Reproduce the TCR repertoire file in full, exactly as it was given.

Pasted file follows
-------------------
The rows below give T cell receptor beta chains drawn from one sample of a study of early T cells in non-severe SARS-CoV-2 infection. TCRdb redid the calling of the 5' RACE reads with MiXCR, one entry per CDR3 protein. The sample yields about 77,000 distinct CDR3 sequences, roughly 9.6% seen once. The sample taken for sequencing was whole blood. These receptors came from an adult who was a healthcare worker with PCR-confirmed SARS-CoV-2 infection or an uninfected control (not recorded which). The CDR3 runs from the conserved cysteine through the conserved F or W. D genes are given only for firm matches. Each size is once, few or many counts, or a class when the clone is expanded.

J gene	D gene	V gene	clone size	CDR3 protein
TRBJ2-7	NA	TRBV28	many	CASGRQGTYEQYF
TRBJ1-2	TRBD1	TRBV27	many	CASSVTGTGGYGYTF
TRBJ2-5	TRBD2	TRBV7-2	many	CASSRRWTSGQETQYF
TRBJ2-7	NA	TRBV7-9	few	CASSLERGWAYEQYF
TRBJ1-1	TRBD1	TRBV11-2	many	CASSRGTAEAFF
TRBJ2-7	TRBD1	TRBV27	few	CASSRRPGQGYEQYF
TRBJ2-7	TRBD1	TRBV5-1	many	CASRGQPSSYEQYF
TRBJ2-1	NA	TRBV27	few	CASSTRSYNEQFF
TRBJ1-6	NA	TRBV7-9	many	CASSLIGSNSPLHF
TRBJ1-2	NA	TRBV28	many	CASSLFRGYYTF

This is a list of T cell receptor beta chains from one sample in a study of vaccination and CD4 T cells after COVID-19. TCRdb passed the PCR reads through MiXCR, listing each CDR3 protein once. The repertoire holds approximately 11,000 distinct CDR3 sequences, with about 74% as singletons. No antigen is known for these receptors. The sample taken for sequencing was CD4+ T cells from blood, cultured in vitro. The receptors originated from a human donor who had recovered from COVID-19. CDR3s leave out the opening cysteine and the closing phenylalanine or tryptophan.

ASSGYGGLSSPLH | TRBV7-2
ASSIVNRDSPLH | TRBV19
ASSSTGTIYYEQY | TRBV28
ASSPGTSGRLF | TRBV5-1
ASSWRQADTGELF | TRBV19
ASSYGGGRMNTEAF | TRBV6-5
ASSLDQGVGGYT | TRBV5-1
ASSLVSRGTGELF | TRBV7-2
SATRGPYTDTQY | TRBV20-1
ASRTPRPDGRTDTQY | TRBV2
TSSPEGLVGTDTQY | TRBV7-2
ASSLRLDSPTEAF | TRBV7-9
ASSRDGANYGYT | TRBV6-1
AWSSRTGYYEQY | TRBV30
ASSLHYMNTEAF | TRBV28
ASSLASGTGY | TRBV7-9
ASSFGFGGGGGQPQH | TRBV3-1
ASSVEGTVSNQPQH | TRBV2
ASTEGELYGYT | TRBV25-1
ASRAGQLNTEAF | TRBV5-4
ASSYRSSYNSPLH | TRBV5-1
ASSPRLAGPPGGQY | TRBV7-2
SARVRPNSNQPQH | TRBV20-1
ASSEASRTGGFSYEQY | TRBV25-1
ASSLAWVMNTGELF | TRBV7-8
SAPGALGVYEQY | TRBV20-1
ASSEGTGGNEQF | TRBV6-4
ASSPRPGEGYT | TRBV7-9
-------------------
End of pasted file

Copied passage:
The rows below give T cell receptor beta chains drawn from one sample of a study of early T cells in non-severe SARS-CoV-2 infection. TCRdb redid the calling of the 5' RACE reads with MiXCR, one entry per CDR3 protein. The sample yields about 77,000 distinct CDR3 sequences, roughly 9.6% seen once. The sample taken for sequencing was whole blood. These receptors came from an adult who was a healthcare worker with PCR-confirmed SARS-CoV-2 infection or an uninfected control (not recorded which). The CDR3 runs from the conserved cysteine through the conserved F or W. D genes are given only for firm matches. Each size is once, few or many counts, or a class when the clone is expanded.

J gene	D gene	V gene	clone size	CDR3 protein
TRBJ2-7	NA	TRBV28	many	CASGRQGTYEQYF
TRBJ1-2	TRBD1	TRBV27	many	CASSVTGTGGYGYTF
TRBJ2-5	TRBD2	TRBV7-2	many	CASSRRWTSGQETQYF
TRBJ2-7	NA	TRBV7-9	few	CASSLERGWAYEQYF
TRBJ1-1	TRBD1	TRBV11-2	many	CASSRGTAEAFF
TRBJ2-7	TRBD1	TRBV27	few	CASSRRPGQGYEQYF
TRBJ2-7	TRBD1	TRBV5-1	many	CASRGQPSSYEQYF
TRBJ2-1	NA	TRBV27	few	CASSTRSYNEQFF
TRBJ1-6	NA	TRBV7-9	many	CASSLIGSNSPLHF
TRBJ1-2	NA	TRBV28	many	CASSLFRGYYTF

This is a list of T cell receptor beta chains from one sample in a study of vaccination and CD4 T cells after COVID-19. TCRdb passed the PCR reads through MiXCR, listing each CDR3 protein once. The repertoire holds approximately 11,000 distinct CDR3 sequences, with about 74% as singletons. No antigen is known for these receptors. The sample taken for sequencing was CD4+ T cells from blood, cultured in vitro. The receptors originated from a human donor who had recovered from COVID-19. CDR3s leave out the opening cysteine and the closing phenylalanine or tryptophan.

ASSGYGGLSSPLH | TRBV7-2
ASSIVNRDSPLH | TRBV19
ASSSTGTIYYEQY | TRBV28
ASSPGTSGRLF | TRBV5-1
ASSWRQADTGELF | TRBV19
ASSYGGGRMNTEAF | TRBV6-5
ASSLDQGVGGYT | TRBV5-1
ASSLVSRGTGELF | TRBV7-2
SATRGPYTDTQY | TRBV20-1
ASRTPRPDGRTDTQY | TRBV2
TSSPEGLVGTDTQY | TRBV7-2
ASSLRLDSPTEAF | TRBV7-9
ASSRDGANYGYT | TRBV6-1
AWSSRTGYYEQY | TRBV30
ASSLHYMNTEAF | TRBV28
ASSLASGTGY | TRBV7-9
ASSFGFGGGGGQPQH | TRBV3-1
ASSVEGTVSNQPQH | TRBV2
ASTEGELYGYT | TRBV25-1
ASRAGQLNTEAF | TRBV5-4
ASSYRSSYNSPLH | TRBV5-1
ASSPRLAGPPGGQY | TRBV7-2
SARVRPNSNQPQH | TRBV20-1
ASSEASRTGGFSYEQY | TRBV25-1
ASSLAWVMNTGELF | TRBV7-8
SAPGALGVYEQY | TRBV20-1
ASSEGTGGNEQF | TRBV6-4
ASSPRPGEGYT | TRBV7-9